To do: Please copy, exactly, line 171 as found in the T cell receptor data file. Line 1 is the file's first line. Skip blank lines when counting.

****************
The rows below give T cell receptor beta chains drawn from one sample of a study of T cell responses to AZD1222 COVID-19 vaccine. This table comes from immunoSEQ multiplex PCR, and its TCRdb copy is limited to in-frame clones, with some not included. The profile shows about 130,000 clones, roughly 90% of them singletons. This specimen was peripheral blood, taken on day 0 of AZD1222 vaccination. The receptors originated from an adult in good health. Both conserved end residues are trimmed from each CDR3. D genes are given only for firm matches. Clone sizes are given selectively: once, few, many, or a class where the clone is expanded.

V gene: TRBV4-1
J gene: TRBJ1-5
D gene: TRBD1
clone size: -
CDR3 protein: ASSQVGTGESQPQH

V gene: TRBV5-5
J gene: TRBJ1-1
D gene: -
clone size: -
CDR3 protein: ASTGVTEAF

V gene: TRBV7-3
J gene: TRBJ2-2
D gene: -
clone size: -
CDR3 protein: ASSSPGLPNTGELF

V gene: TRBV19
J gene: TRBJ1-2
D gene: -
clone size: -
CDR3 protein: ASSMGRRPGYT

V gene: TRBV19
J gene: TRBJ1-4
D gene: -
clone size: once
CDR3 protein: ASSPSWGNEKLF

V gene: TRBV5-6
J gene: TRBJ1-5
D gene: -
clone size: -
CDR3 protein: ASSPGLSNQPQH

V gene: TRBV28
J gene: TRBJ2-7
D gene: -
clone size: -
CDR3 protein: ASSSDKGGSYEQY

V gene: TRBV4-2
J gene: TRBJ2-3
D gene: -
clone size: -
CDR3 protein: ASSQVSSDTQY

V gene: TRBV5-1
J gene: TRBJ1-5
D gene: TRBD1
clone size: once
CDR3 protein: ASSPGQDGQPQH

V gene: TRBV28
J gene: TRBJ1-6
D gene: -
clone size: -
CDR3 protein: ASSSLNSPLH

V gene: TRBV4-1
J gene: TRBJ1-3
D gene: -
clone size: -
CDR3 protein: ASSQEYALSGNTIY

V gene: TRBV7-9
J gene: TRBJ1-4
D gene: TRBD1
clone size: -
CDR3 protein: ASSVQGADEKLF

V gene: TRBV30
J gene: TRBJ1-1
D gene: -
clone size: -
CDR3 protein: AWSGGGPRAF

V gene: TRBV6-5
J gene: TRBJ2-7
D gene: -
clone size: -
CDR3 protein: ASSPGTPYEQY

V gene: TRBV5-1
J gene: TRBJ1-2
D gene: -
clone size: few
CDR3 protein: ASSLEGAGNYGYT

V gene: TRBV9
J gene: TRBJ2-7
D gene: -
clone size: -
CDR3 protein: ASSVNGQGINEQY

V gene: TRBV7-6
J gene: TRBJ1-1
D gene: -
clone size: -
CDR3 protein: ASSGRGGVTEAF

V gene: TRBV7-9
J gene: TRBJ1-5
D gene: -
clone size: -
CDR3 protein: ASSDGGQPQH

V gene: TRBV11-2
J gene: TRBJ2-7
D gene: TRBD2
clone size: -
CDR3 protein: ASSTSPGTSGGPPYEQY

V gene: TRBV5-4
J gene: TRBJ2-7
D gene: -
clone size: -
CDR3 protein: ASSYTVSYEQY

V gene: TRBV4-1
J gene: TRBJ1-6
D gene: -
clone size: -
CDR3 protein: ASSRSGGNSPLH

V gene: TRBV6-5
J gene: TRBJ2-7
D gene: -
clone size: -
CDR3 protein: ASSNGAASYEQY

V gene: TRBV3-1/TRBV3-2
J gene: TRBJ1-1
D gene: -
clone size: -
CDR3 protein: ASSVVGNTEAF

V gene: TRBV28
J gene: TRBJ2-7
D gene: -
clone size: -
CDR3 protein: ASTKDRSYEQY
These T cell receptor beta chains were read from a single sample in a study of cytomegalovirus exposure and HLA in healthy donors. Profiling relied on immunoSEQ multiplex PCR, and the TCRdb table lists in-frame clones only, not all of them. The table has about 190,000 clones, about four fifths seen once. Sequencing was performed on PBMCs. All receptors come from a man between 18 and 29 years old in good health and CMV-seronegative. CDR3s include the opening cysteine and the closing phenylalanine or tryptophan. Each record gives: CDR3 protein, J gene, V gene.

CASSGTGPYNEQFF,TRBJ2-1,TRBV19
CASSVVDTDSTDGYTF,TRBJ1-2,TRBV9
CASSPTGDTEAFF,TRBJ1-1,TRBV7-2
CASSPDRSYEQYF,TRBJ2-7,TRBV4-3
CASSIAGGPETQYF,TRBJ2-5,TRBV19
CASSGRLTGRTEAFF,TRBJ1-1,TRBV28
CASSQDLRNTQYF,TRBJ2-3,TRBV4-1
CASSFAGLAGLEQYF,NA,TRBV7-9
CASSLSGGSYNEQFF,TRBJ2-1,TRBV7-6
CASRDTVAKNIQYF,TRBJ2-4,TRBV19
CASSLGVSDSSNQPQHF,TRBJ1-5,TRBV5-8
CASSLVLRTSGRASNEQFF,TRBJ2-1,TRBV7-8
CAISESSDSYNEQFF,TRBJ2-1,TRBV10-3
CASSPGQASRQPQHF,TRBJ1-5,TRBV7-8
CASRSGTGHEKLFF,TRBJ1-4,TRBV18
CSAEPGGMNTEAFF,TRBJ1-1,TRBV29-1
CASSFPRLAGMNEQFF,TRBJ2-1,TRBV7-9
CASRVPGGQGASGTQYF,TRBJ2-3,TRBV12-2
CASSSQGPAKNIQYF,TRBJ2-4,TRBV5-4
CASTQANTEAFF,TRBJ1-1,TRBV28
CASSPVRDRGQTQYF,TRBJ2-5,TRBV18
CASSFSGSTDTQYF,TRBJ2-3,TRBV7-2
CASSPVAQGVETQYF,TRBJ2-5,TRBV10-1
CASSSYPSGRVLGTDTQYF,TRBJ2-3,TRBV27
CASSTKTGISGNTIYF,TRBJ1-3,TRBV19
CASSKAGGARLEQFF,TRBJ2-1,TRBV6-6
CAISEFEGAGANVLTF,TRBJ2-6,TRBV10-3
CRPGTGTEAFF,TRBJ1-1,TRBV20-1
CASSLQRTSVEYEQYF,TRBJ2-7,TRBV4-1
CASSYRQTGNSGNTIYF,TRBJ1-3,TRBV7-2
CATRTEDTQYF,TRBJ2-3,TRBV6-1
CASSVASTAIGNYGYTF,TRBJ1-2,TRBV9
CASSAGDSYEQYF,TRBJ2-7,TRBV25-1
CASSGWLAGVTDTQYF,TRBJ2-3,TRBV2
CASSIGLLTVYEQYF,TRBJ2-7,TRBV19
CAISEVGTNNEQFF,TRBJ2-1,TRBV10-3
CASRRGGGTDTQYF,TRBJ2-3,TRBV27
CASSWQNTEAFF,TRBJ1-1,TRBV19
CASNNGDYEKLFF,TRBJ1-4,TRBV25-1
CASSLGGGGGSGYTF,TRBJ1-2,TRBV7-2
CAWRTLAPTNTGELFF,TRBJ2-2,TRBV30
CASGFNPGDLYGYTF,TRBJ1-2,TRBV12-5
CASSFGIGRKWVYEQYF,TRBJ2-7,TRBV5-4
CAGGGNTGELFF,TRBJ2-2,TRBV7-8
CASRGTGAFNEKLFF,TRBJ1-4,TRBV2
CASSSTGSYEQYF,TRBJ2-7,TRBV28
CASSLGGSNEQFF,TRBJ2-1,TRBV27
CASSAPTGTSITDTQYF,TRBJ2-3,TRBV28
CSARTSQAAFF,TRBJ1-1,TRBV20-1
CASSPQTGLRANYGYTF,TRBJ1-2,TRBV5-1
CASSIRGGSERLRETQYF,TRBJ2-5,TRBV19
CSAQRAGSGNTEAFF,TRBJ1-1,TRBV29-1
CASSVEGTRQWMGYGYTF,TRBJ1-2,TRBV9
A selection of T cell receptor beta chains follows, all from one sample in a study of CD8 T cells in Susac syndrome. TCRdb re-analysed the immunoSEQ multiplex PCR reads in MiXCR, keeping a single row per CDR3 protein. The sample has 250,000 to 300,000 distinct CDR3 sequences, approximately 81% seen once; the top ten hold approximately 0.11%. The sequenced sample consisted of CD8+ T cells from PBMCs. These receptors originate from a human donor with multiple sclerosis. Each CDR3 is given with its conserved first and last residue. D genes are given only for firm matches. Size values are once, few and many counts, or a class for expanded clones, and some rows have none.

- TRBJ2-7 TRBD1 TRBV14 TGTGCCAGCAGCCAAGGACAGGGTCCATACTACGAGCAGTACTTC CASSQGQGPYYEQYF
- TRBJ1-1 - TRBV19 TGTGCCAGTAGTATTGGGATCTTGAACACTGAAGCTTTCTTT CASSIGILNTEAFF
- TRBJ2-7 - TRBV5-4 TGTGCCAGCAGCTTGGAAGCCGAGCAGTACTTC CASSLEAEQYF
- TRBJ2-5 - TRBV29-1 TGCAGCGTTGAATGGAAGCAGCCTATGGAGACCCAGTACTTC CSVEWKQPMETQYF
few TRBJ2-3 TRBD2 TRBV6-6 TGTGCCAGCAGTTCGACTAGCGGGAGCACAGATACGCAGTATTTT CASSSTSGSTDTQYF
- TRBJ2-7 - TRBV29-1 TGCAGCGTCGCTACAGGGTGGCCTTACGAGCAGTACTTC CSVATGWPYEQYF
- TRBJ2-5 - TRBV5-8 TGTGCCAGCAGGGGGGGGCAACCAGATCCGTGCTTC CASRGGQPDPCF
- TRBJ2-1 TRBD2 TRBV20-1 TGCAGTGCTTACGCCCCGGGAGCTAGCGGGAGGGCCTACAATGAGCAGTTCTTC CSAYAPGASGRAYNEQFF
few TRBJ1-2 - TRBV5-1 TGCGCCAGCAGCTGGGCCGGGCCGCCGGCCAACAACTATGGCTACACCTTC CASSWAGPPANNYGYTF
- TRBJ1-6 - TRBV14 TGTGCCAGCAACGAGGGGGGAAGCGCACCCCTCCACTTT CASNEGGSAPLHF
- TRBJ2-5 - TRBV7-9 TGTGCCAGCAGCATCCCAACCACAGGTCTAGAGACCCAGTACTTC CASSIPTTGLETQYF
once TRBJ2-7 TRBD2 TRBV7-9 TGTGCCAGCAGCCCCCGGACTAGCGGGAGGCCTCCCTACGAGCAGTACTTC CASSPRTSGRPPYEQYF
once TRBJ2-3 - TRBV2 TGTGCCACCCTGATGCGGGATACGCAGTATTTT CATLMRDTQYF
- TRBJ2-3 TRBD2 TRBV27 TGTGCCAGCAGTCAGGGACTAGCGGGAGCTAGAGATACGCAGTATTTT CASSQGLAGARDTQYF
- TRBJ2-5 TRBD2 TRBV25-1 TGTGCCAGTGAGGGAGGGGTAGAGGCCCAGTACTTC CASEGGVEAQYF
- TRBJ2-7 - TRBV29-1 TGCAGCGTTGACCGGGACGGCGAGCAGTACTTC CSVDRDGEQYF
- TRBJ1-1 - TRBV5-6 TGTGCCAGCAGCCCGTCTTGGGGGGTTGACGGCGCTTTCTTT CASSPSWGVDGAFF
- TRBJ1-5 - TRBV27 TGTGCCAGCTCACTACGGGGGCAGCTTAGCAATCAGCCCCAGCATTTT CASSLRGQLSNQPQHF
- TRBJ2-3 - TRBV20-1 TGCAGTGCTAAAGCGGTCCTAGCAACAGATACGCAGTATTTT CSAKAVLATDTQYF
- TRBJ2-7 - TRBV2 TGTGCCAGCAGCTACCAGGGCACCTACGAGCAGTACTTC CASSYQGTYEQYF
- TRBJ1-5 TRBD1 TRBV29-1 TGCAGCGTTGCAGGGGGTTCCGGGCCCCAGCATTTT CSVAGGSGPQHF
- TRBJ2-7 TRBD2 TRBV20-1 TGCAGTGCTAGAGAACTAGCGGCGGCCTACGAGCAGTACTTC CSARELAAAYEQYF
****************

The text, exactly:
CSARTSQAAFF,TRBJ1-1,TRBV20-1